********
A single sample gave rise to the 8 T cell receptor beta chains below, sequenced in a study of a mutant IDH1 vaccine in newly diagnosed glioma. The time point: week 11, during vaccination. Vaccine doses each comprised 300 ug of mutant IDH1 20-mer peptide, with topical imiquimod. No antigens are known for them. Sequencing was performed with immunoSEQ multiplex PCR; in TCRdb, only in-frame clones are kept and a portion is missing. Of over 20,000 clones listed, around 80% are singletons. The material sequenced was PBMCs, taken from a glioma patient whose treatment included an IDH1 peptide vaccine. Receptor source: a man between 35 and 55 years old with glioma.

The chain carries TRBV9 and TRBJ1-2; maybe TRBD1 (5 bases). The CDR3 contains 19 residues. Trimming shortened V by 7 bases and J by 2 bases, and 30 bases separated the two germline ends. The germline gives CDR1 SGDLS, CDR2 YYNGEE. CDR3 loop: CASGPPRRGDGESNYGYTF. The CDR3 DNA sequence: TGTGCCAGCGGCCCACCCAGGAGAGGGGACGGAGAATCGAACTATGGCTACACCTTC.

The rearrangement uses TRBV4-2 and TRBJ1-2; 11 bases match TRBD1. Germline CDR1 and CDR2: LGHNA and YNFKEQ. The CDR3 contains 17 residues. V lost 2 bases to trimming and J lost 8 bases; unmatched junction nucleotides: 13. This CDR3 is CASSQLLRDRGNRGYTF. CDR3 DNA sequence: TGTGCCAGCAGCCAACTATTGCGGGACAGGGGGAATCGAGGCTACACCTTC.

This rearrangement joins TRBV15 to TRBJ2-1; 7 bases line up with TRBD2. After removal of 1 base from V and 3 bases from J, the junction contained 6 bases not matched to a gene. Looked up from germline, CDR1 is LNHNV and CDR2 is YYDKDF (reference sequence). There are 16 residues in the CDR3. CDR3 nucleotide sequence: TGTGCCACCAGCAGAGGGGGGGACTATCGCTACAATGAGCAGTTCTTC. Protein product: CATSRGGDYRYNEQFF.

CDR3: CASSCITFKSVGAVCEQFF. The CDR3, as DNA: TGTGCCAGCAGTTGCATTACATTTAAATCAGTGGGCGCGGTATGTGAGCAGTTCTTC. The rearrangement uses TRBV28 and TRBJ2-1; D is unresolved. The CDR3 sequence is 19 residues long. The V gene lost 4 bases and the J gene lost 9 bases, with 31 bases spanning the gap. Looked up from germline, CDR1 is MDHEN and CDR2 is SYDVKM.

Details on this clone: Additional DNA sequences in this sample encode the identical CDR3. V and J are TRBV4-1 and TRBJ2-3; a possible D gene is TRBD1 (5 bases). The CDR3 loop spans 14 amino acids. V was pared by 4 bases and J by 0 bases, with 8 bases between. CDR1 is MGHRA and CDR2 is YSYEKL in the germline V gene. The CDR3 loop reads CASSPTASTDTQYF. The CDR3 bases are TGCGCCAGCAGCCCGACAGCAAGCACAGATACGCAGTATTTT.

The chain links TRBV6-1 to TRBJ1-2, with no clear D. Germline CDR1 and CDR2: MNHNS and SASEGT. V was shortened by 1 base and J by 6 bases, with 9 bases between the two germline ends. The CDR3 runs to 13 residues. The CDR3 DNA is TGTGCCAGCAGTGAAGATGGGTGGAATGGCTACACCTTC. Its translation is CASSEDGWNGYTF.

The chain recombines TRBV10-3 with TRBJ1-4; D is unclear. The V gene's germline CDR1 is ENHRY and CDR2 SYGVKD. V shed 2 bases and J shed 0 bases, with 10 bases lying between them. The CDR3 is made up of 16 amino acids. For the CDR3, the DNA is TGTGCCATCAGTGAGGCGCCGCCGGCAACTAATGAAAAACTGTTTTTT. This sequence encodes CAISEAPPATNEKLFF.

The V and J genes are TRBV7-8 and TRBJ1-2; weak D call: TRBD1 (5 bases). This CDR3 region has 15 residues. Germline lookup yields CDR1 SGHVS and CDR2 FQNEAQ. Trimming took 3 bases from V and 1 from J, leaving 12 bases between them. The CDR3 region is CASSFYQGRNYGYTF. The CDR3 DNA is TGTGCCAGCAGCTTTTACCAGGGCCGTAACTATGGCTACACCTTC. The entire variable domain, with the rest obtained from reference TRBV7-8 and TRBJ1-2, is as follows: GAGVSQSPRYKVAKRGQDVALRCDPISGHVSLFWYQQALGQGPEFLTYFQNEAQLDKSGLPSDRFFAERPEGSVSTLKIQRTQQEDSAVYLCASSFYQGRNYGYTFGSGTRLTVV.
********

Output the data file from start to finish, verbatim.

A single sample gave rise to the 8 T cell receptor beta chains below, sequenced in a study of a mutant IDH1 vaccine in newly diagnosed glioma. The time point: week 11, during vaccination. Vaccine doses each comprised 300 ug of mutant IDH1 20-mer peptide, with topical imiquimod. No antigens are known for them. Sequencing was performed with immunoSEQ multiplex PCR; in TCRdb, only in-frame clones are kept and a portion is missing. Of over 20,000 clones listed, around 80% are singletons. The material sequenced was PBMCs, taken from a glioma patient whose treatment included an IDH1 peptide vaccine. Receptor source: a man between 35 and 55 years old with glioma.

The chain carries TRBV9 and TRBJ1-2; maybe TRBD1 (5 bases). The CDR3 contains 19 residues. Trimming shortened V by 7 bases and J by 2 bases, and 30 bases separated the two germline ends. The germline gives CDR1 SGDLS, CDR2 YYNGEE. CDR3 loop: CASGPPRRGDGESNYGYTF. The CDR3 DNA sequence: TGTGCCAGCGGCCCACCCAGGAGAGGGGACGGAGAATCGAACTATGGCTACACCTTC.

The rearrangement uses TRBV4-2 and TRBJ1-2; 11 bases match TRBD1. Germline CDR1 and CDR2: LGHNA and YNFKEQ. The CDR3 contains 17 residues. V lost 2 bases to trimming and J lost 8 bases; unmatched junction nucleotides: 13. This CDR3 is CASSQLLRDRGNRGYTF. CDR3 DNA sequence: TGTGCCAGCAGCCAACTATTGCGGGACAGGGGGAATCGAGGCTACACCTTC.

This rearrangement joins TRBV15 to TRBJ2-1; 7 bases line up with TRBD2. After removal of 1 base from V and 3 bases from J, the junction contained 6 bases not matched to a gene. Looked up from germline, CDR1 is LNHNV and CDR2 is YYDKDF (reference sequence). There are 16 residues in the CDR3. CDR3 nucleotide sequence: TGTGCCACCAGCAGAGGGGGGGACTATCGCTACAATGAGCAGTTCTTC. Protein product: CATSRGGDYRYNEQFF.

CDR3: CASSCITFKSVGAVCEQFF. The CDR3, as DNA: TGTGCCAGCAGTTGCATTACATTTAAATCAGTGGGCGCGGTATGTGAGCAGTTCTTC. The rearrangement uses TRBV28 and TRBJ2-1; D is unresolved. The CDR3 sequence is 19 residues long. The V gene lost 4 bases and the J gene lost 9 bases, with 31 bases spanning the gap. Looked up from germline, CDR1 is MDHEN and CDR2 is SYDVKM.

Details on this clone: Additional DNA sequences in this sample encode the identical CDR3. V and J are TRBV4-1 and TRBJ2-3; a possible D gene is TRBD1 (5 bases). The CDR3 loop spans 14 amino acids. V was pared by 4 bases and J by 0 bases, with 8 bases between. CDR1 is MGHRA and CDR2 is YSYEKL in the germline V gene. The CDR3 loop reads CASSPTASTDTQYF. The CDR3 bases are TGCGCCAGCAGCCCGACAGCAAGCACAGATACGCAGTATTTT.

The chain links TRBV6-1 to TRBJ1-2, with no clear D. Germline CDR1 and CDR2: MNHNS and SASEGT. V was shortened by 1 base and J by 6 bases, with 9 bases between the two germline ends. The CDR3 runs to 13 residues. The CDR3 DNA is TGTGCCAGCAGTGAAGATGGGTGGAATGGCTACACCTTC. Its translation is CASSEDGWNGYTF.

The chain recombines TRBV10-3 with TRBJ1-4; D is unclear. The V gene's germline CDR1 is ENHRY and CDR2 SYGVKD. V shed 2 bases and J shed 0 bases, with 10 bases lying between them. The CDR3 is made up of 16 amino acids. For the CDR3, the DNA is TGTGCCATCAGTGAGGCGCCGCCGGCAACTAATGAAAAACTGTTTTTT. This sequence encodes CAISEAPPATNEKLFF.

The V and J genes are TRBV7-8 and TRBJ1-2; weak D call: TRBD1 (5 bases). This CDR3 region has 15 residues. Germline lookup yields CDR1 SGHVS and CDR2 FQNEAQ. Trimming took 3 bases from V and 1 from J, leaving 12 bases between them. The CDR3 region is CASSFYQGRNYGYTF. The CDR3 DNA is TGTGCCAGCAGCTTTTACCAGGGCCGTAACTATGGCTACACCTTC. The entire variable domain, with the rest obtained from reference TRBV7-8 and TRBJ1-2, is as follows: GAGVSQSPRYKVAKRGQDVALRCDPISGHVSLFWYQQALGQGPEFLTYFQNEAQLDKSGLPSDRFFAERPEGSVSTLKIQRTQQEDSAVYLCASSFYQGRNYGYTFGSGTRLTVV.